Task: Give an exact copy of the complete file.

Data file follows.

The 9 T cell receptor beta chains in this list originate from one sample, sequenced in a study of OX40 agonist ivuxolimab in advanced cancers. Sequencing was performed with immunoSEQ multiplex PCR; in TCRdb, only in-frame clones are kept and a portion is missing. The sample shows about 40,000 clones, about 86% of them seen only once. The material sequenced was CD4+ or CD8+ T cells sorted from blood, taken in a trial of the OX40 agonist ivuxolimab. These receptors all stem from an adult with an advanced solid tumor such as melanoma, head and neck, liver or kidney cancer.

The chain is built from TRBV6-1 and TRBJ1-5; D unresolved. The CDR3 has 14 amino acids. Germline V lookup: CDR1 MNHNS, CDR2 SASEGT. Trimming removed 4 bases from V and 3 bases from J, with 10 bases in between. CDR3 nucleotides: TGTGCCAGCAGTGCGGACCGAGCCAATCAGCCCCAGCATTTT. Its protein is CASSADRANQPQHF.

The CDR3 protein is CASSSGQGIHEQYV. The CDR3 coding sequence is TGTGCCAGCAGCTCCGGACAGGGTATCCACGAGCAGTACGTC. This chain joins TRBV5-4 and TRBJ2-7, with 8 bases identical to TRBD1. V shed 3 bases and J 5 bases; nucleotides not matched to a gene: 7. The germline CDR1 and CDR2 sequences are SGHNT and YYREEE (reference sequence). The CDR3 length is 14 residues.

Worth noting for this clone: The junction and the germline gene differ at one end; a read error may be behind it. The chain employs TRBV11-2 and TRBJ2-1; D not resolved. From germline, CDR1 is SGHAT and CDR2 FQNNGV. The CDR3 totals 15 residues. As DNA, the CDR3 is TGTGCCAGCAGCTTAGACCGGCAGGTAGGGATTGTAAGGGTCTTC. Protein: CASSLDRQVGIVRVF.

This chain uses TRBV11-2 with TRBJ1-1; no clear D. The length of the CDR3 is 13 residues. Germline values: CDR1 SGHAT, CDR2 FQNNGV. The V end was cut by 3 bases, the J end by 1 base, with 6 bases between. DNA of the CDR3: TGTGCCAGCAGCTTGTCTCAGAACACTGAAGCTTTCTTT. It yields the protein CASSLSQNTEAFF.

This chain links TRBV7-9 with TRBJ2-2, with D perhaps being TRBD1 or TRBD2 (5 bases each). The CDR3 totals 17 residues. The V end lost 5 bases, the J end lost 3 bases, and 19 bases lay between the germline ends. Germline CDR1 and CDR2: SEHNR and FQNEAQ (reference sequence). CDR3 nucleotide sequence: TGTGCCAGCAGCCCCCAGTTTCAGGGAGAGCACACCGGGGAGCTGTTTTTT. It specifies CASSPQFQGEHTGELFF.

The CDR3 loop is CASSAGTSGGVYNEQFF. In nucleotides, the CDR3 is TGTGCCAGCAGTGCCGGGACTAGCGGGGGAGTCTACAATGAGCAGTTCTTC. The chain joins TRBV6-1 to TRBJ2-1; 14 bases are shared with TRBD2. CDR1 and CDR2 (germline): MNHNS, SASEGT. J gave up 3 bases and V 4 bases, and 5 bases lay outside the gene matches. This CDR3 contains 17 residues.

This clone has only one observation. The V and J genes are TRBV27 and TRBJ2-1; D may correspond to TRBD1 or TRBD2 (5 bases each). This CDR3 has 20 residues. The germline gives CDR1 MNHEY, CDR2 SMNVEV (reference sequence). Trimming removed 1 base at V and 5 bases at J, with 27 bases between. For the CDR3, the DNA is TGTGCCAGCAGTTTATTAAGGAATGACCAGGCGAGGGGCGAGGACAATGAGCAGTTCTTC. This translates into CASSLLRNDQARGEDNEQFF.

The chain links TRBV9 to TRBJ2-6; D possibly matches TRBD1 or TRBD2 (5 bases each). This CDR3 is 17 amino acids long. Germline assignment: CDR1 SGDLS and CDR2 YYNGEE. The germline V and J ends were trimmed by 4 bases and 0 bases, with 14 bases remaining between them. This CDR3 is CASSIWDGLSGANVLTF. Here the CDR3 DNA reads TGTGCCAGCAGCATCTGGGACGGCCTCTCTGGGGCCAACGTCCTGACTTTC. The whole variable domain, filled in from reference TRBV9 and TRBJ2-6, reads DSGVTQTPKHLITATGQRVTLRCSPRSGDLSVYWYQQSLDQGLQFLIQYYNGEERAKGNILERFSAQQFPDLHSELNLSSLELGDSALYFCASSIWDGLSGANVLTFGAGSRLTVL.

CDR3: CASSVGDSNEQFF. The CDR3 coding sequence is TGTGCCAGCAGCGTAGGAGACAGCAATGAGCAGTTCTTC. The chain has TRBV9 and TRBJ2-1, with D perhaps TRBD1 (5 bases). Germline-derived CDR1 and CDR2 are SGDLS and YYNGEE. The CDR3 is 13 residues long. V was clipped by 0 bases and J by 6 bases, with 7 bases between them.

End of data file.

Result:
The 9 T cell receptor beta chains in this list originate from one sample, sequenced in a study of OX40 agonist ivuxolimab in advanced cancers. Sequencing was performed with immunoSEQ multiplex PCR; in TCRdb, only in-frame clones are kept and a portion is missing. The sample shows about 40,000 clones, about 86% of them seen only once. The material sequenced was CD4+ or CD8+ T cells sorted from blood, taken in a trial of the OX40 agonist ivuxolimab. These receptors all stem from an adult with an advanced solid tumor such as melanoma, head and neck, liver or kidney cancer.

The chain is built from TRBV6-1 and TRBJ1-5; D unresolved. The CDR3 has 14 amino acids. Germline V lookup: CDR1 MNHNS, CDR2 SASEGT. Trimming removed 4 bases from V and 3 bases from J, with 10 bases in between. CDR3 nucleotides: TGTGCCAGCAGTGCGGACCGAGCCAATCAGCCCCAGCATTTT. Its protein is CASSADRANQPQHF.

The CDR3 protein is CASSSGQGIHEQYV. The CDR3 coding sequence is TGTGCCAGCAGCTCCGGACAGGGTATCCACGAGCAGTACGTC. This chain joins TRBV5-4 and TRBJ2-7, with 8 bases identical to TRBD1. V shed 3 bases and J 5 bases; nucleotides not matched to a gene: 7. The germline CDR1 and CDR2 sequences are SGHNT and YYREEE (reference sequence). The CDR3 length is 14 residues.

Worth noting for this clone: The junction and the germline gene differ at one end; a read error may be behind it. The chain employs TRBV11-2 and TRBJ2-1; D not resolved. From germline, CDR1 is SGHAT and CDR2 FQNNGV. The CDR3 totals 15 residues. As DNA, the CDR3 is TGTGCCAGCAGCTTAGACCGGCAGGTAGGGATTGTAAGGGTCTTC. Protein: CASSLDRQVGIVRVF.

This chain uses TRBV11-2 with TRBJ1-1; no clear D. The length of the CDR3 is 13 residues. Germline values: CDR1 SGHAT, CDR2 FQNNGV. The V end was cut by 3 bases, the J end by 1 base, with 6 bases between. DNA of the CDR3: TGTGCCAGCAGCTTGTCTCAGAACACTGAAGCTTTCTTT. It yields the protein CASSLSQNTEAFF.

This chain links TRBV7-9 with TRBJ2-2, with D perhaps being TRBD1 or TRBD2 (5 bases each). The CDR3 totals 17 residues. The V end lost 5 bases, the J end lost 3 bases, and 19 bases lay between the germline ends. Germline CDR1 and CDR2: SEHNR and FQNEAQ (reference sequence). CDR3 nucleotide sequence: TGTGCCAGCAGCCCCCAGTTTCAGGGAGAGCACACCGGGGAGCTGTTTTTT. It specifies CASSPQFQGEHTGELFF.

The CDR3 loop is CASSAGTSGGVYNEQFF. In nucleotides, the CDR3 is TGTGCCAGCAGTGCCGGGACTAGCGGGGGAGTCTACAATGAGCAGTTCTTC. The chain joins TRBV6-1 to TRBJ2-1; 14 bases are shared with TRBD2. CDR1 and CDR2 (germline): MNHNS, SASEGT. J gave up 3 bases and V 4 bases, and 5 bases lay outside the gene matches. This CDR3 contains 17 residues.

This clone has only one observation. The V and J genes are TRBV27 and TRBJ2-1; D may correspond to TRBD1 or TRBD2 (5 bases each). This CDR3 has 20 residues. The germline gives CDR1 MNHEY, CDR2 SMNVEV (reference sequence). Trimming removed 1 base at V and 5 bases at J, with 27 bases between. For the CDR3, the DNA is TGTGCCAGCAGTTTATTAAGGAATGACCAGGCGAGGGGCGAGGACAATGAGCAGTTCTTC. This translates into CASSLLRNDQARGEDNEQFF.

The chain links TRBV9 to TRBJ2-6; D possibly matches TRBD1 or TRBD2 (5 bases each). This CDR3 is 17 amino acids long. Germline assignment: CDR1 SGDLS and CDR2 YYNGEE. The germline V and J ends were trimmed by 4 bases and 0 bases, with 14 bases remaining between them. This CDR3 is CASSIWDGLSGANVLTF. Here the CDR3 DNA reads TGTGCCAGCAGCATCTGGGACGGCCTCTCTGGGGCCAACGTCCTGACTTTC. The whole variable domain, filled in from reference TRBV9 and TRBJ2-6, reads DSGVTQTPKHLITATGQRVTLRCSPRSGDLSVYWYQQSLDQGLQFLIQYYNGEERAKGNILERFSAQQFPDLHSELNLSSLELGDSALYFCASSIWDGLSGANVLTFGAGSRLTVL.

CDR3: CASSVGDSNEQFF. The CDR3 coding sequence is TGTGCCAGCAGCGTAGGAGACAGCAATGAGCAGTTCTTC. The chain has TRBV9 and TRBJ2-1, with D perhaps TRBD1 (5 bases). Germline-derived CDR1 and CDR2 are SGDLS and YYNGEE. The CDR3 is 13 residues long. V was clipped by 0 bases and J by 6 bases, with 7 bases between them.